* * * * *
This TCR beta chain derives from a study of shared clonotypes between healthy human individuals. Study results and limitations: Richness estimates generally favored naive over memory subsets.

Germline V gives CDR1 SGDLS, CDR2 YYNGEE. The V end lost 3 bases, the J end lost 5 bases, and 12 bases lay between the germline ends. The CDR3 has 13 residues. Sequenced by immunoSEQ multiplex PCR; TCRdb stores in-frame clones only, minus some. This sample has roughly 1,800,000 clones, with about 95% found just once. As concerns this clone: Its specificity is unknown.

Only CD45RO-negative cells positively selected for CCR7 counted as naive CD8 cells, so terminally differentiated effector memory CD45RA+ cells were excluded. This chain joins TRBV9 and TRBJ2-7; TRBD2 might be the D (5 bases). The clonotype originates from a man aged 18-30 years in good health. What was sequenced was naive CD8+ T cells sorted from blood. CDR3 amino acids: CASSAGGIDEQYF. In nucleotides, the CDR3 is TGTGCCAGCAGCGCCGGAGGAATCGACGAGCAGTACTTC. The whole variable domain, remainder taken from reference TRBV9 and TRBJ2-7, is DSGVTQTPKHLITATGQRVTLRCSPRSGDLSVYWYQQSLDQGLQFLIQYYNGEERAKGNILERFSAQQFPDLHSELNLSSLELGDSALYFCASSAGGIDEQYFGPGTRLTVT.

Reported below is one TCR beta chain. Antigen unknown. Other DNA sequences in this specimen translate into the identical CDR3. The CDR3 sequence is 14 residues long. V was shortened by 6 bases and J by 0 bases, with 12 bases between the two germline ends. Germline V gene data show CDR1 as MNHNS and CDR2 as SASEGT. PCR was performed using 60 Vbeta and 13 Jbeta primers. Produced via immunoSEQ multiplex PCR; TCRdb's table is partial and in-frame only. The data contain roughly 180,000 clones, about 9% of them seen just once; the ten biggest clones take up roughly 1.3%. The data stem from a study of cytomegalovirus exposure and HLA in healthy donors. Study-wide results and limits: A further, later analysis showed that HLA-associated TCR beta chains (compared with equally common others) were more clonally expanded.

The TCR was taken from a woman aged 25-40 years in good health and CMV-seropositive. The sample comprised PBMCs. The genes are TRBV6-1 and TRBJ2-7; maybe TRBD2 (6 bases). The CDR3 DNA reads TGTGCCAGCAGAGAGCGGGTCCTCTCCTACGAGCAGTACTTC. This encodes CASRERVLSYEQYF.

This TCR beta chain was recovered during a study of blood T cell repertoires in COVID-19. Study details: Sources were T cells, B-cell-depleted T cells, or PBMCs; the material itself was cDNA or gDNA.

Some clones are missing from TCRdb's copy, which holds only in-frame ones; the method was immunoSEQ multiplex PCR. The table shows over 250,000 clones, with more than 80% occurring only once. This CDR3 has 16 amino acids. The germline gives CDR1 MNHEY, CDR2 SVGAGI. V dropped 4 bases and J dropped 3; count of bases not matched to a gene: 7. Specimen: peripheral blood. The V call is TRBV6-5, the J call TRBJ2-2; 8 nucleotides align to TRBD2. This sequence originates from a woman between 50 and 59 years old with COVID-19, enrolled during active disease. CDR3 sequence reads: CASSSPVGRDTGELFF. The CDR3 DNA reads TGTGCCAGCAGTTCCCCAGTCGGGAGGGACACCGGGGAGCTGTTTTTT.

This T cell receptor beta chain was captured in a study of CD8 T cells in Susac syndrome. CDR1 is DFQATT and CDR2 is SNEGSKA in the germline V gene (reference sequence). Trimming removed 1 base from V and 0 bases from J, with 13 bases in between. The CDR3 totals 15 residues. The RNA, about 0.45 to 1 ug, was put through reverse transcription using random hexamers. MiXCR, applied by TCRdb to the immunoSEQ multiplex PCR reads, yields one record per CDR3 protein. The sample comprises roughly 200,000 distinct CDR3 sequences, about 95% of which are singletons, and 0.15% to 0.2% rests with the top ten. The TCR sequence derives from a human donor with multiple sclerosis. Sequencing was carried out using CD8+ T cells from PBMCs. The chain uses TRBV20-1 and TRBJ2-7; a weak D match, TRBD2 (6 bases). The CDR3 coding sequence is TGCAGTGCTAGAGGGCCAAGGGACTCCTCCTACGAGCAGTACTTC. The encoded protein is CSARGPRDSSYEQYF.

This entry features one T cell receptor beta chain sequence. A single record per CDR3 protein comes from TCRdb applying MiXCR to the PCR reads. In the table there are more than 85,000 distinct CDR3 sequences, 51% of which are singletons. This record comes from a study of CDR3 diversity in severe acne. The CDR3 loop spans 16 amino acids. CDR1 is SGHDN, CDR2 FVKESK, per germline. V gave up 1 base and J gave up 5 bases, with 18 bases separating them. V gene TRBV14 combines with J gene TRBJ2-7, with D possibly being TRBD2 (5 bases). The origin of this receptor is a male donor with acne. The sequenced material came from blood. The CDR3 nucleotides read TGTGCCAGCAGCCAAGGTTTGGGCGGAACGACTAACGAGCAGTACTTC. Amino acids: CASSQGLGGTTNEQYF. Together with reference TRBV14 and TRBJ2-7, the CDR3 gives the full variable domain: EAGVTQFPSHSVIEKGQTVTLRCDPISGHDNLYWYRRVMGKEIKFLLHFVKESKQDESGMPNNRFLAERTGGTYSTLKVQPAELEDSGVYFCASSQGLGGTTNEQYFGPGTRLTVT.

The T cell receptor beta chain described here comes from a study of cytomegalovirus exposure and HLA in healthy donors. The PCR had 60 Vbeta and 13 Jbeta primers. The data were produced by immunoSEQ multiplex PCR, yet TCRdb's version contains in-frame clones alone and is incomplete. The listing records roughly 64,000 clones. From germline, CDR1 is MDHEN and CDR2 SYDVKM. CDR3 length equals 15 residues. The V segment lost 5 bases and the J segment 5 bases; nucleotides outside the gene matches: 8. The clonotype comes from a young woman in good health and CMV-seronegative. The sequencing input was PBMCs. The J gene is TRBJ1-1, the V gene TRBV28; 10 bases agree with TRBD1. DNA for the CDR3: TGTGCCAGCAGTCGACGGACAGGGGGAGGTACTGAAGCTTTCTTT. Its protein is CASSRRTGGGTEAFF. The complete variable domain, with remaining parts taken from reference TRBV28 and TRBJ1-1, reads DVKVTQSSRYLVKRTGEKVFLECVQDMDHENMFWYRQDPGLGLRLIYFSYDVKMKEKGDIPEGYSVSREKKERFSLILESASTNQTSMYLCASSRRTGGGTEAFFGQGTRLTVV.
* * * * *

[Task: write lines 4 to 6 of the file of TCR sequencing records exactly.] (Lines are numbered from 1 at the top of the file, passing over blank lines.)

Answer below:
Reported below is one TCR beta chain. Antigen unknown. Other DNA sequences in this specimen translate into the identical CDR3. The CDR3 sequence is 14 residues long. V was shortened by 6 bases and J by 0 bases, with 12 bases between the two germline ends. Germline V gene data show CDR1 as MNHNS and CDR2 as SASEGT. PCR was performed using 60 Vbeta and 13 Jbeta primers. Produced via immunoSEQ multiplex PCR; TCRdb's table is partial and in-frame only. The data contain roughly 180,000 clones, about 9% of them seen just once; the ten biggest clones take up roughly 1.3%. The data stem from a study of cytomegalovirus exposure and HLA in healthy donors. Study-wide results and limits: A further, later analysis showed that HLA-associated TCR beta chains (compared with equally common others) were more clonally expanded.

The TCR was taken from a woman aged 25-40 years in good health and CMV-seropositive. The sample comprised PBMCs. The genes are TRBV6-1 and TRBJ2-7; maybe TRBD2 (6 bases). The CDR3 DNA reads TGTGCCAGCAGAGAGCGGGTCCTCTCCTACGAGCAGTACTTC. This encodes CASRERVLSYEQYF.

This TCR beta chain was recovered during a study of blood T cell repertoires in COVID-19. Study details: Sources were T cells, B-cell-depleted T cells, or PBMCs; the material itself was cDNA or gDNA.